Brussels, 02 Apr 2003
Researchers from the UK have discovered a potent weapon against bowel cancer which uses genetically modified blood cells to identify and attack the disease.
Scientists from Cancer Research UK isolated and removed a particular type of white blood cell called T-lymphocytes, or T-cells, from 10 patients with advanced bowel cancer. The role of T-cells within the immune system is to home in and attack alien cells, but as cancer cells are rogue versions of the body's own cells, T-cells often find them difficult to identify.
In order to overcome this, the T-cells were genetically engineered with an artificial gene containing a homing element to enhance the recognition of cancer cells, and an activating element to target and destroy them. Then, in the laboratory, the researchers tested the engineered blood against bowel cancer cells and found that all 10 samples showed potent anti-cancer activity.
Professor Robert Hawkins of the Cancer Research UK department of medical oncology says: 'In most situations, the immune system is powerful and highly effective, but when it comes to cancer it can get confused and may need a helping hand. What we've done in this new study is to give our immune cells the equipment they need to recognise, home in on and destroy cells from tumours, allowing us to harness the power of the immune system to tackle the disease.'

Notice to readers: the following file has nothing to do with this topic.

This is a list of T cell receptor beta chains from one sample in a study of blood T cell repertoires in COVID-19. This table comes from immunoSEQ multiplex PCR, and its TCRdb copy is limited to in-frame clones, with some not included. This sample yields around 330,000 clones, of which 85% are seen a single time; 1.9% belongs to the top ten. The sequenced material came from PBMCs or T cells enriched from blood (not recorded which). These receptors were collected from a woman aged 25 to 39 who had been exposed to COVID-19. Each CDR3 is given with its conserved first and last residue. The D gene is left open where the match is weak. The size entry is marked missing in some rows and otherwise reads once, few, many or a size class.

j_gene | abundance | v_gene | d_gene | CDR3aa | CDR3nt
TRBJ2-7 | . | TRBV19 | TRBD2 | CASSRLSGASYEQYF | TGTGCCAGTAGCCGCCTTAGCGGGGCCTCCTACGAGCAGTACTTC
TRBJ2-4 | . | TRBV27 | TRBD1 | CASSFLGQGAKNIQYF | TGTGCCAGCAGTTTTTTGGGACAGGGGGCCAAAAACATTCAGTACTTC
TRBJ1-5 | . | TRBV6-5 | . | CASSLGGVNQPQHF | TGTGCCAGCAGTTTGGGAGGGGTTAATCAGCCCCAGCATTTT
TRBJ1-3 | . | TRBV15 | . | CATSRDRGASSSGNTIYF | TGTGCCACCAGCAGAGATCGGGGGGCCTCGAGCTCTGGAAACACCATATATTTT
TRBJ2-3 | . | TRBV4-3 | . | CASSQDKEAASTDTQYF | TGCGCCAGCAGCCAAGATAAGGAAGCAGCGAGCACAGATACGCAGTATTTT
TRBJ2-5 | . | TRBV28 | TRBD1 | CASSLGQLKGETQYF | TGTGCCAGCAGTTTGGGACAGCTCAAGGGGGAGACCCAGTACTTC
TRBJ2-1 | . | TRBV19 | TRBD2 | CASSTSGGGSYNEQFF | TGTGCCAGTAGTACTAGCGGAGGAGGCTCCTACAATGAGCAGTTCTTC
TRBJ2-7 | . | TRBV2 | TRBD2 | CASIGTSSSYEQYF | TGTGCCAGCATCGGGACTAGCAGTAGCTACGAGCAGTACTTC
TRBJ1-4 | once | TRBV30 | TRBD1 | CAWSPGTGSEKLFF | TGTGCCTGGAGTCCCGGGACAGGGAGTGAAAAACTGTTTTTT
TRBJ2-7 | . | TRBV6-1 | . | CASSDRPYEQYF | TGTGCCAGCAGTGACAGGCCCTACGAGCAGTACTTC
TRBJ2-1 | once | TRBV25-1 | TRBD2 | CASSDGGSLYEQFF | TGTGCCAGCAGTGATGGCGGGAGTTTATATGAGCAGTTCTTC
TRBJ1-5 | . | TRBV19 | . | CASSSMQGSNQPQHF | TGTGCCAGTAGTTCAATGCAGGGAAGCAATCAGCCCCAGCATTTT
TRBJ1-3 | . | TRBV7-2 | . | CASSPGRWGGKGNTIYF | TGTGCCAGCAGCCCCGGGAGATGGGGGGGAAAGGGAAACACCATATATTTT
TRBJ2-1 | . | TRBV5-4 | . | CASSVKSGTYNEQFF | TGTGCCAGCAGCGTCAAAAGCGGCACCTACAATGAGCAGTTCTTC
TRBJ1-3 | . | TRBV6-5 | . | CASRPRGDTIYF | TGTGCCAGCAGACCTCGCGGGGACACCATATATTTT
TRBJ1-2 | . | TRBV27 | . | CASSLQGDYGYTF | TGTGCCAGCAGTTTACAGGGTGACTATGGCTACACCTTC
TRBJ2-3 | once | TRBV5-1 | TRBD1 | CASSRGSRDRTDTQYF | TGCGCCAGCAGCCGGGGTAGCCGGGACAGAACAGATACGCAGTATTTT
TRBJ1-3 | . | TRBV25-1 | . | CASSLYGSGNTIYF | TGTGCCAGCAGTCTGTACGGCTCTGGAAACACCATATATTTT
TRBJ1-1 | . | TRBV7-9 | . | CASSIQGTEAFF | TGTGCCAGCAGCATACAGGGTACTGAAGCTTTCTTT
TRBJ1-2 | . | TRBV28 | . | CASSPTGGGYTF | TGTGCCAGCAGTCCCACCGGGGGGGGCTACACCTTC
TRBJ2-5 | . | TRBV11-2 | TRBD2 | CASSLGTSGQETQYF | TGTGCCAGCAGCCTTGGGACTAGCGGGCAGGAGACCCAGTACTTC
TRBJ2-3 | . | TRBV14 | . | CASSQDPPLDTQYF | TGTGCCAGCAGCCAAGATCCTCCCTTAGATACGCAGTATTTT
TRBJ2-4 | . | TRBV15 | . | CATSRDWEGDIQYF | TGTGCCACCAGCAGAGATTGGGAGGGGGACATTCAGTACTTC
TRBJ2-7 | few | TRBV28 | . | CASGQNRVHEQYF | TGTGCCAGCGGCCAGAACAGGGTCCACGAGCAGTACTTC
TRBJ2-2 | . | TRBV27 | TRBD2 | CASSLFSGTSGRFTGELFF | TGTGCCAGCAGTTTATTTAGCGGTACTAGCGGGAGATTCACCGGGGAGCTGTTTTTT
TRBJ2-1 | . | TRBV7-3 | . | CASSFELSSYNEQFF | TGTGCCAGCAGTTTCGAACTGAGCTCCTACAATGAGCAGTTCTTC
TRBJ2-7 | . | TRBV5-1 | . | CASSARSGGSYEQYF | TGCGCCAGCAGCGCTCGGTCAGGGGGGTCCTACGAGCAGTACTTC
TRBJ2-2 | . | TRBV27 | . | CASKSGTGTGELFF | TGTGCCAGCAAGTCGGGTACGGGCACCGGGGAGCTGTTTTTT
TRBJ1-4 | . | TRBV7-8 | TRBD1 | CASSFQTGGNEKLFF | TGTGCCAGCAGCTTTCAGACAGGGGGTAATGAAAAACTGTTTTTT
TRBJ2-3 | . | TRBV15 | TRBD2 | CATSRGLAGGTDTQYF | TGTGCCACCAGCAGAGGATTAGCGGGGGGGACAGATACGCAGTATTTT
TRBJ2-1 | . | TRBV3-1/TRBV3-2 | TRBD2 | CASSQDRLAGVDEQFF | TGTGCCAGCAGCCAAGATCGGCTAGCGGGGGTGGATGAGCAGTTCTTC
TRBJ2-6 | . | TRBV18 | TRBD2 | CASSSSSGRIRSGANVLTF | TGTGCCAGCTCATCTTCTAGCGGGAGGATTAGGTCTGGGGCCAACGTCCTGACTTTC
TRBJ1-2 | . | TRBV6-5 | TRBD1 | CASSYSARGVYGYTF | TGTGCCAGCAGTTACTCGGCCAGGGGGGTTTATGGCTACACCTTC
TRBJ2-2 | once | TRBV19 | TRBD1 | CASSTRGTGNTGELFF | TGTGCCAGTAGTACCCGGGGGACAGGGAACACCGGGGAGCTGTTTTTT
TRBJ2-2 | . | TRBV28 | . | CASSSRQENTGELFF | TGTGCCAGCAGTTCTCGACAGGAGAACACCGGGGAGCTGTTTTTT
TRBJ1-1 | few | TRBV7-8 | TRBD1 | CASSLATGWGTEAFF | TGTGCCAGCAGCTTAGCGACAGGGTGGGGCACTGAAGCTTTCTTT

The team plans to carry out human trials of the technique next year, using the T-cells from 30 patients with advanced bowel cancer and replacing them after genetic modification.
'We've shown that the technique works a hundred per cent of the time in the laboratory, but the real test will be whether it works in cancer patients,' Professor Hawkins explains.
Around 300,000 people in Europe and the US are thought to be affected by the disease each year, and news of this latest breakthrough comes at the beginning of bowel cancer awareness month (April), which aims to highlight the need for more research into treatment for what is, in the UK, the second highest cancer killer.
Professor Robert Souhami, Cancer Research UK's Director of Clinical Research, says: 'There's still a long way to go in the development of this new technique, but it does seem to hold promise for the treatment of cases which are out of reach of conventional medicine.'